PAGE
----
• If your child gets COVID-19, the negative health effects can be serious and last months; but the most common side effect of the vaccine is a sore arm.
  • We know that many parents are trying to decide what is right for their child and their family. If you have questions about your child and the COVID-19 vaccine, talk to a pediatrician, school nurse, or another trusted health care provider.

Finding a vaccine is easy, and getting vaccinated is free.

  • The vaccine for kids is available in more than 20,000 sites across the country, including thousands of pediatricians and family doctors’ offices, pharmacies, community health centers, children’s hospitals, and community-based sites and schools.
  • Parents will be able to find available vaccines at or by contacting their health care provider or local pharmacy.

Vaccines help protect your child, your family, and your community.

  • 15 million adolescents have already been vaccinated.
  • The vaccines offer lasting protection to prevent your child from getting infected or, worse, having severe outcomes. The vaccine is more than 90% effective.
  • Getting vaccinated will help keep schools open, sports going, and help our kids maintain a more normal lifestyle, thanks to the protection provided by the vaccines.

Technology Synopsis

Browser Change for WBSCM Coming in 2022

The Web-based Supply Chain Management (WBSCM) system will be transitioning to the Google Chrome browser for access to the WBSCM Portal in early Spring 2022. Microsoft has announced that they will end support for Internet Explorer 11 for Windows, and Federal security guidelines require agencies to replace system components when support is no longer available.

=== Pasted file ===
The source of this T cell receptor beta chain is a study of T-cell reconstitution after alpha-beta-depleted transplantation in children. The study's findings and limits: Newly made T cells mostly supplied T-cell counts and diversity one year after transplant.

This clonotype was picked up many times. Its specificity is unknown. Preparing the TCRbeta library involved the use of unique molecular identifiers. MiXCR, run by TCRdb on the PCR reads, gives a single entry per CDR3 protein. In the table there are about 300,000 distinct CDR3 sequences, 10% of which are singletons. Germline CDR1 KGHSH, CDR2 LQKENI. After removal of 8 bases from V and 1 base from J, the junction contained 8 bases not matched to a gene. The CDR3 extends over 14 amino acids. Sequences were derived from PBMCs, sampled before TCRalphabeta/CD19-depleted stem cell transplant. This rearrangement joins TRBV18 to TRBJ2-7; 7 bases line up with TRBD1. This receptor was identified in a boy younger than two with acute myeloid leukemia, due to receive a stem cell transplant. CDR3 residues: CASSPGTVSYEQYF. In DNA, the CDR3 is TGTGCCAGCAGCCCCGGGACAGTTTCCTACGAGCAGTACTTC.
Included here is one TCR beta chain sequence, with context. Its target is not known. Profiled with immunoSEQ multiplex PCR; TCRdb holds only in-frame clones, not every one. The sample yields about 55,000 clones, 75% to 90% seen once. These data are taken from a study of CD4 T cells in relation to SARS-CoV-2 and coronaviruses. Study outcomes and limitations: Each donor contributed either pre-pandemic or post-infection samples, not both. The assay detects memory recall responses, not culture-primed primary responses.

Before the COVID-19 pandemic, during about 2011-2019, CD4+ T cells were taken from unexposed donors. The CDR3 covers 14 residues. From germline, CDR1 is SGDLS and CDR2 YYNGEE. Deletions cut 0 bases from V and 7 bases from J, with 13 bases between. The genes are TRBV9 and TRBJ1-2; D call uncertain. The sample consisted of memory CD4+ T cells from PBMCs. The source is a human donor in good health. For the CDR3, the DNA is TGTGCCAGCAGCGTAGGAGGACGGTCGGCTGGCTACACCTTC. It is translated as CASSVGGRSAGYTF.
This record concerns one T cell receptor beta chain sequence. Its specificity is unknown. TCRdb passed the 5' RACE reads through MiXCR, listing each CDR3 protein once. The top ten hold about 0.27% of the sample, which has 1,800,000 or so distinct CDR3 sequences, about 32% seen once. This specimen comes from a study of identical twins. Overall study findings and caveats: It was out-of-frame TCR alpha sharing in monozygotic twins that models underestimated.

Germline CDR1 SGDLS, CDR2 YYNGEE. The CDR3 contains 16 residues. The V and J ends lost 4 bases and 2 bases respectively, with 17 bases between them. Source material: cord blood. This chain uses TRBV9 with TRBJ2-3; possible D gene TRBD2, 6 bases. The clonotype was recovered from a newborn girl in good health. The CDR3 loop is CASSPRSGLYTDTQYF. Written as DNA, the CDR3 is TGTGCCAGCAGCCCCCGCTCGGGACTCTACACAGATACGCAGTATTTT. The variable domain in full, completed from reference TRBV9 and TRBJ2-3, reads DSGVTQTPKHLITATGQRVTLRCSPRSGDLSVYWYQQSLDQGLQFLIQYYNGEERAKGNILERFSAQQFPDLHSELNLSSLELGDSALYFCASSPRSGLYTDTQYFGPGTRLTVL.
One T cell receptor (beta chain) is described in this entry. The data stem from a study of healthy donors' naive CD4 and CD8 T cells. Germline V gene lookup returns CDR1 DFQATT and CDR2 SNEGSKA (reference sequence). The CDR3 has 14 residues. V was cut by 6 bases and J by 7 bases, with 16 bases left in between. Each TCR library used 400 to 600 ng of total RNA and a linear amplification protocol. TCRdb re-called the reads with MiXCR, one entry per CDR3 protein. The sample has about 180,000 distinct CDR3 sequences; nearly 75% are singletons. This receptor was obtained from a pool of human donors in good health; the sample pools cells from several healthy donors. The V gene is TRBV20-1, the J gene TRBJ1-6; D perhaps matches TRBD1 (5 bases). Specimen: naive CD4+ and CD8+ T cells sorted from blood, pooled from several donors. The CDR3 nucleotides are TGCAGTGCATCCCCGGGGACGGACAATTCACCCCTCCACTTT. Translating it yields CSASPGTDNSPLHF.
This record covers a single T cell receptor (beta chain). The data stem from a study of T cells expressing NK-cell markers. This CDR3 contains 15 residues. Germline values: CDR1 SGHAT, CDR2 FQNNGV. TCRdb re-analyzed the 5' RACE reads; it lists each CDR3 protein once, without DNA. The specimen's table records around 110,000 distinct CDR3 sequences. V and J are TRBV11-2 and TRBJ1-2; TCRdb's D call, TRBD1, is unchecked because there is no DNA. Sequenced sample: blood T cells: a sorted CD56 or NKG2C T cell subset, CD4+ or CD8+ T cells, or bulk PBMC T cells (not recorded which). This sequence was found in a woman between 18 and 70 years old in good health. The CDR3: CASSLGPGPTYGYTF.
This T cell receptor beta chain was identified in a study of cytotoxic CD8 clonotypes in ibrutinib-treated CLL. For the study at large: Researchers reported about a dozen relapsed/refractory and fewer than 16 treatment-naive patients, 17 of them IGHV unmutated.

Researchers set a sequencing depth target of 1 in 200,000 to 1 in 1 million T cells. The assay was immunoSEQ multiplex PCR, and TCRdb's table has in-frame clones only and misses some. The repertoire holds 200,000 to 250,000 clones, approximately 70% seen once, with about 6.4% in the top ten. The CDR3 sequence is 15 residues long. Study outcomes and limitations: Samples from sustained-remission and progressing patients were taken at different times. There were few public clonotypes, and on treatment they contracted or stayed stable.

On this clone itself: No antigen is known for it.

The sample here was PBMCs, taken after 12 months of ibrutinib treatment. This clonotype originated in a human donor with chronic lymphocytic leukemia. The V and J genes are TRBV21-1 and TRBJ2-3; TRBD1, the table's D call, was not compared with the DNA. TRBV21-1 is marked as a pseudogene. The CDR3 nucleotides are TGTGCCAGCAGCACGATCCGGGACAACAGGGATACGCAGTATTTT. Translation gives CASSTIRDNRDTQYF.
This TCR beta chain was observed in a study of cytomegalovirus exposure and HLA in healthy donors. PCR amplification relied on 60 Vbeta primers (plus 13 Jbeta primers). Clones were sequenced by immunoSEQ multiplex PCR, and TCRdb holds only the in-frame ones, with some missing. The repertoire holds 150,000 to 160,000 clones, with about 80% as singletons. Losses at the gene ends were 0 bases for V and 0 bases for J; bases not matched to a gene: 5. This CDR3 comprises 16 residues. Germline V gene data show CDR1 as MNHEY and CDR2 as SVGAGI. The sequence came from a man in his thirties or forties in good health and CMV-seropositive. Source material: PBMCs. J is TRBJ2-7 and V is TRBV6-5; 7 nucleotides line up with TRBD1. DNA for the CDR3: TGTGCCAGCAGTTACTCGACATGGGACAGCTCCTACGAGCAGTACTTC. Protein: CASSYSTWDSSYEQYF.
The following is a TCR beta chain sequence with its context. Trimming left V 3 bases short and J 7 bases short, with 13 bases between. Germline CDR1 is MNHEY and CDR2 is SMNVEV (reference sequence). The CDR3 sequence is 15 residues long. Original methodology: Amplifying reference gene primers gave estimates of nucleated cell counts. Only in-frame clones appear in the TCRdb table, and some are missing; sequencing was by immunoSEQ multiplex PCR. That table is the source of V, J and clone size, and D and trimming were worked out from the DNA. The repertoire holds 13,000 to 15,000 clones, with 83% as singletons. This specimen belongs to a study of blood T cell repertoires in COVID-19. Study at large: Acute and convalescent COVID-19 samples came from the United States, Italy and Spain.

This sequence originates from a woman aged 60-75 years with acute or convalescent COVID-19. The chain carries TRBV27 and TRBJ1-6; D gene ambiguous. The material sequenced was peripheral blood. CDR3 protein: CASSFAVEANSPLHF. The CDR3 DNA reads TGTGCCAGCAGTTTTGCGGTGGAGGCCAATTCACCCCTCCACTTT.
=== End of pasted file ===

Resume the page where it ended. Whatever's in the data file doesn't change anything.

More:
All users are encouraged to begin using Chrome for activities in WBSCM. Please report any issues or challenges to the WBSCM Service Desk, so they can be recorded and tracked for further analysis and testing to prepare for the official transition to Chrome.

For questions about WBSCM, please contact the WBSCM Service Desk or call (877) 927-2648.

How to Stay in the Know with USDA Foods

1. Click here to review or modify your subscription preferences. 

2. Enter your email address and click "Submit."

3. Check the boxes to select your topic(s) of interest. For these e-letters, scroll down to the Food Distribution category and click the plus sign to the left of the check box to expand the list and view all the topics. Select any of these topics to receive the general e-letter plus the corresponding program-specific e-letter(s) of your choice:

*USDA Foods --> receive all "USDA Foods from Farm to Plate" e-letters

*Commodity Supplemental Food Program (CSFP) --> receive "Household Highlights"

*The Emergency Food Assistance Program (TEFAP) --> receive "Household Highlights"

*Food Distribution Program on Indian Reservations (FDPIR) --> receive "FDPIR Connection"

*USDA Foods in Schools --> receive "Spotlight on Schools"

To receive webinar announcements, scroll down to the Webinars category and select your program(s) of interest.

4. Visit the subscriber preferences page any time you would like to review, add, or delete subscriptions. Questions? Contact

5. Share the e-letter and new subscriber link with interested colleagues and friends!